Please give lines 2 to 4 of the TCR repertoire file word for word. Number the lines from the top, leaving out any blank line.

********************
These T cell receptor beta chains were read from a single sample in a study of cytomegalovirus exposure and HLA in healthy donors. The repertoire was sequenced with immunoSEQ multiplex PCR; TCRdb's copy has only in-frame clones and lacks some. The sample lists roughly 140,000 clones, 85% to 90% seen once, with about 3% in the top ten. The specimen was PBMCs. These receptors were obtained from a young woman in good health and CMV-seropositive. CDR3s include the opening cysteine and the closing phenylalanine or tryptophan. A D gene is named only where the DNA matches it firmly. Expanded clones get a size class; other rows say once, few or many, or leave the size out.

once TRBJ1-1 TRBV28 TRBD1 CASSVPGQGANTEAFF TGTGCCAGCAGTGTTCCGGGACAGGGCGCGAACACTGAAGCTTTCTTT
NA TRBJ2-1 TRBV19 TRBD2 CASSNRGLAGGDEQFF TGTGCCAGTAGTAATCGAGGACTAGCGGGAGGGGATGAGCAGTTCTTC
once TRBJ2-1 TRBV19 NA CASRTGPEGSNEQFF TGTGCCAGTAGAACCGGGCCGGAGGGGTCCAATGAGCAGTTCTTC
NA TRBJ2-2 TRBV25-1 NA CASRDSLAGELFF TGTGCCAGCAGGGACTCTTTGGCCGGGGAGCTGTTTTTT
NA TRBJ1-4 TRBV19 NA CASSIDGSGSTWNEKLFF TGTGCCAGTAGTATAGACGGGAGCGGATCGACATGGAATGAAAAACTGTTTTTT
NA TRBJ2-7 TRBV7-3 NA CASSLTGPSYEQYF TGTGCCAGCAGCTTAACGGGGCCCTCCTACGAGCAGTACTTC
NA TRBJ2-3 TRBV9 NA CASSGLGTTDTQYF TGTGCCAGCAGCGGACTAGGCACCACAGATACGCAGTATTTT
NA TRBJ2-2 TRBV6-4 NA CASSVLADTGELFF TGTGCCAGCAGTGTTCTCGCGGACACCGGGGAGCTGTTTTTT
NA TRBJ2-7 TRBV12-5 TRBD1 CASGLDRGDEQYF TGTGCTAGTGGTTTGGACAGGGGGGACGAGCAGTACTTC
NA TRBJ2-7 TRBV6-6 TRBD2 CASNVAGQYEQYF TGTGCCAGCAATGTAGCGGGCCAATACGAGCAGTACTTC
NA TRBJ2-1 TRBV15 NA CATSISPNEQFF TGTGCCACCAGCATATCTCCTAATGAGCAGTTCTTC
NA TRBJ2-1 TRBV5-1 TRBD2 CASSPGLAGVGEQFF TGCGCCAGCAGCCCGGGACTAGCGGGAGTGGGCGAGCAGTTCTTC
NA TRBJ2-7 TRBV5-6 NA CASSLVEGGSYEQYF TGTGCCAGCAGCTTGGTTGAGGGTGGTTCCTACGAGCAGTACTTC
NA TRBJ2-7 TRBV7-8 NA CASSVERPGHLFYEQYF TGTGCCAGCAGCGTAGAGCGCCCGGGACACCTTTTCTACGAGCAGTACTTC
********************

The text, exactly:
once TRBJ1-1 TRBV28 TRBD1 CASSVPGQGANTEAFF TGTGCCAGCAGTGTTCCGGGACAGGGCGCGAACACTGAAGCTTTCTTT
NA TRBJ2-1 TRBV19 TRBD2 CASSNRGLAGGDEQFF TGTGCCAGTAGTAATCGAGGACTAGCGGGAGGGGATGAGCAGTTCTTC
once TRBJ2-1 TRBV19 NA CASRTGPEGSNEQFF TGTGCCAGTAGAACCGGGCCGGAGGGGTCCAATGAGCAGTTCTTC